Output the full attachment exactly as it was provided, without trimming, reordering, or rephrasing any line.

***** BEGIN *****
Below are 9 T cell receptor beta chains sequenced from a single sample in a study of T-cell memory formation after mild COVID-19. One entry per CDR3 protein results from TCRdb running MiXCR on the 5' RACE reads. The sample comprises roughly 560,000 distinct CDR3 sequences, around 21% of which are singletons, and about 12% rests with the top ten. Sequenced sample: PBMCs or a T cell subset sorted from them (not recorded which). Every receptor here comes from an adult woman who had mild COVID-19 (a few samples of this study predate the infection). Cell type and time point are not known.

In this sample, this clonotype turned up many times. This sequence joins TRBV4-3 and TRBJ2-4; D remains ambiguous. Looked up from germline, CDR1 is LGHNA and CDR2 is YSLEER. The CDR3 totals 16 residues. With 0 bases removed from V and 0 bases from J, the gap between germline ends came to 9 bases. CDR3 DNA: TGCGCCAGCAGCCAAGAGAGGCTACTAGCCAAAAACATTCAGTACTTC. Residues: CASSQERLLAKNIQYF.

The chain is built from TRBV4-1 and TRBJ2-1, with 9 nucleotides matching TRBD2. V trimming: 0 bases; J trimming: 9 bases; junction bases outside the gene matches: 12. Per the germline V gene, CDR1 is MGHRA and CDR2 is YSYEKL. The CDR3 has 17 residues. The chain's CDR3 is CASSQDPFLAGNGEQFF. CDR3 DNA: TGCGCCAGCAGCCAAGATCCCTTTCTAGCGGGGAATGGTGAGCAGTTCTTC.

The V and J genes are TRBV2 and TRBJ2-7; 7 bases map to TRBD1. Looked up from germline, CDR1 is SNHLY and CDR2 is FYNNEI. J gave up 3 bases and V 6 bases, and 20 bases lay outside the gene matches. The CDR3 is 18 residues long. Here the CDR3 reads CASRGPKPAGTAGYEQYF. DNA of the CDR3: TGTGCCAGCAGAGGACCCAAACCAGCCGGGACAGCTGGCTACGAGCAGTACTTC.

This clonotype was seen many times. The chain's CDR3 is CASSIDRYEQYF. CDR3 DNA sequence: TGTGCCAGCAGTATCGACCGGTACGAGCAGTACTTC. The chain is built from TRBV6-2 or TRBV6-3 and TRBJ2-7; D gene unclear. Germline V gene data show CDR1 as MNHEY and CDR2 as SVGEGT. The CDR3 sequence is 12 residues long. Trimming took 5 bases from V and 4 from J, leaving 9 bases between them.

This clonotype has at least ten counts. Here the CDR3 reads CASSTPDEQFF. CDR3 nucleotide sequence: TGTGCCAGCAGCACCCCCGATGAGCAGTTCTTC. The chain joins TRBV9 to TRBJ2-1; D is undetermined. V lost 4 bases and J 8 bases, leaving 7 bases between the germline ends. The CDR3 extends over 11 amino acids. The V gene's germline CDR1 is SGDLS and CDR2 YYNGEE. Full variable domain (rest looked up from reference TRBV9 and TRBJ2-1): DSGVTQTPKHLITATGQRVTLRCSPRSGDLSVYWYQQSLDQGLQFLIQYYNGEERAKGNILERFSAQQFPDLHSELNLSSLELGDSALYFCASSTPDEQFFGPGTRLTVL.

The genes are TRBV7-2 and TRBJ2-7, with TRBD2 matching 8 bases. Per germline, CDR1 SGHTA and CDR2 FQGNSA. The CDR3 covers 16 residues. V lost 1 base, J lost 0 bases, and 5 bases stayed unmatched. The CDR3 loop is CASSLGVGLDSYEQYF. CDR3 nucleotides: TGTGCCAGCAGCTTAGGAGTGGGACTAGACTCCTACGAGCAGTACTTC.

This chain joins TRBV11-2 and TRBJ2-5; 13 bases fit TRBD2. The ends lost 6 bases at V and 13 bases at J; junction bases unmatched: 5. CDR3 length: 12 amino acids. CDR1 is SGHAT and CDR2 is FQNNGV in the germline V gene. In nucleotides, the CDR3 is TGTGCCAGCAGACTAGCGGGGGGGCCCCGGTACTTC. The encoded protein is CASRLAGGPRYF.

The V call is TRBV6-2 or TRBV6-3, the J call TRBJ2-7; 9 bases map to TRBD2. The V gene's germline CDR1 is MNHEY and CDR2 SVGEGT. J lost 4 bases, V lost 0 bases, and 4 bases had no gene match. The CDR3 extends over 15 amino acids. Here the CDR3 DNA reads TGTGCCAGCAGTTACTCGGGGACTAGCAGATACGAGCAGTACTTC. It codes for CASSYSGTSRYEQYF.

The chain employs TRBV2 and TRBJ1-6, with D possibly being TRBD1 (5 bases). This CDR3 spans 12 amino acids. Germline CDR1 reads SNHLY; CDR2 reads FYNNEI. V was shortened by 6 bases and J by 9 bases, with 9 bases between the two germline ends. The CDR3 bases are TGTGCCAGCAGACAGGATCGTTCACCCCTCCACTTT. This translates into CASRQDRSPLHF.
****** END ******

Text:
Below are 9 T cell receptor beta chains sequenced from a single sample in a study of T-cell memory formation after mild COVID-19. One entry per CDR3 protein results from TCRdb running MiXCR on the 5' RACE reads. The sample comprises roughly 560,000 distinct CDR3 sequences, around 21% of which are singletons, and about 12% rests with the top ten. Sequenced sample: PBMCs or a T cell subset sorted from them (not recorded which). Every receptor here comes from an adult woman who had mild COVID-19 (a few samples of this study predate the infection). Cell type and time point are not known.

In this sample, this clonotype turned up many times. This sequence joins TRBV4-3 and TRBJ2-4; D remains ambiguous. Looked up from germline, CDR1 is LGHNA and CDR2 is YSLEER. The CDR3 totals 16 residues. With 0 bases removed from V and 0 bases from J, the gap between germline ends came to 9 bases. CDR3 DNA: TGCGCCAGCAGCCAAGAGAGGCTACTAGCCAAAAACATTCAGTACTTC. Residues: CASSQERLLAKNIQYF.

The chain is built from TRBV4-1 and TRBJ2-1, with 9 nucleotides matching TRBD2. V trimming: 0 bases; J trimming: 9 bases; junction bases outside the gene matches: 12. Per the germline V gene, CDR1 is MGHRA and CDR2 is YSYEKL. The CDR3 has 17 residues. The chain's CDR3 is CASSQDPFLAGNGEQFF. CDR3 DNA: TGCGCCAGCAGCCAAGATCCCTTTCTAGCGGGGAATGGTGAGCAGTTCTTC.

The V and J genes are TRBV2 and TRBJ2-7; 7 bases map to TRBD1. Looked up from germline, CDR1 is SNHLY and CDR2 is FYNNEI. J gave up 3 bases and V 6 bases, and 20 bases lay outside the gene matches. The CDR3 is 18 residues long. Here the CDR3 reads CASRGPKPAGTAGYEQYF. DNA of the CDR3: TGTGCCAGCAGAGGACCCAAACCAGCCGGGACAGCTGGCTACGAGCAGTACTTC.

This clonotype was seen many times. The chain's CDR3 is CASSIDRYEQYF. CDR3 DNA sequence: TGTGCCAGCAGTATCGACCGGTACGAGCAGTACTTC. The chain is built from TRBV6-2 or TRBV6-3 and TRBJ2-7; D gene unclear. Germline V gene data show CDR1 as MNHEY and CDR2 as SVGEGT. The CDR3 sequence is 12 residues long. Trimming took 5 bases from V and 4 from J, leaving 9 bases between them.

This clonotype has at least ten counts. Here the CDR3 reads CASSTPDEQFF. CDR3 nucleotide sequence: TGTGCCAGCAGCACCCCCGATGAGCAGTTCTTC. The chain joins TRBV9 to TRBJ2-1; D is undetermined. V lost 4 bases and J 8 bases, leaving 7 bases between the germline ends. The CDR3 extends over 11 amino acids. The V gene's germline CDR1 is SGDLS and CDR2 YYNGEE. Full variable domain (rest looked up from reference TRBV9 and TRBJ2-1): DSGVTQTPKHLITATGQRVTLRCSPRSGDLSVYWYQQSLDQGLQFLIQYYNGEERAKGNILERFSAQQFPDLHSELNLSSLELGDSALYFCASSTPDEQFFGPGTRLTVL.

The genes are TRBV7-2 and TRBJ2-7, with TRBD2 matching 8 bases. Per germline, CDR1 SGHTA and CDR2 FQGNSA. The CDR3 covers 16 residues. V lost 1 base, J lost 0 bases, and 5 bases stayed unmatched. The CDR3 loop is CASSLGVGLDSYEQYF. CDR3 nucleotides: TGTGCCAGCAGCTTAGGAGTGGGACTAGACTCCTACGAGCAGTACTTC.

This chain joins TRBV11-2 and TRBJ2-5; 13 bases fit TRBD2. The ends lost 6 bases at V and 13 bases at J; junction bases unmatched: 5. CDR3 length: 12 amino acids. CDR1 is SGHAT and CDR2 is FQNNGV in the germline V gene. In nucleotides, the CDR3 is TGTGCCAGCAGACTAGCGGGGGGGCCCCGGTACTTC. The encoded protein is CASRLAGGPRYF.

The V call is TRBV6-2 or TRBV6-3, the J call TRBJ2-7; 9 bases map to TRBD2. The V gene's germline CDR1 is MNHEY and CDR2 SVGEGT. J lost 4 bases, V lost 0 bases, and 4 bases had no gene match. The CDR3 extends over 15 amino acids. Here the CDR3 DNA reads TGTGCCAGCAGTTACTCGGGGACTAGCAGATACGAGCAGTACTTC. It codes for CASSYSGTSRYEQYF.

The chain employs TRBV2 and TRBJ1-6, with D possibly being TRBD1 (5 bases). This CDR3 spans 12 amino acids. Germline CDR1 reads SNHLY; CDR2 reads FYNNEI. V was shortened by 6 bases and J by 9 bases, with 9 bases between the two germline ends. The CDR3 bases are TGTGCCAGCAGACAGGATCGTTCACCCCTCCACTTT. This translates into CASRQDRSPLHF.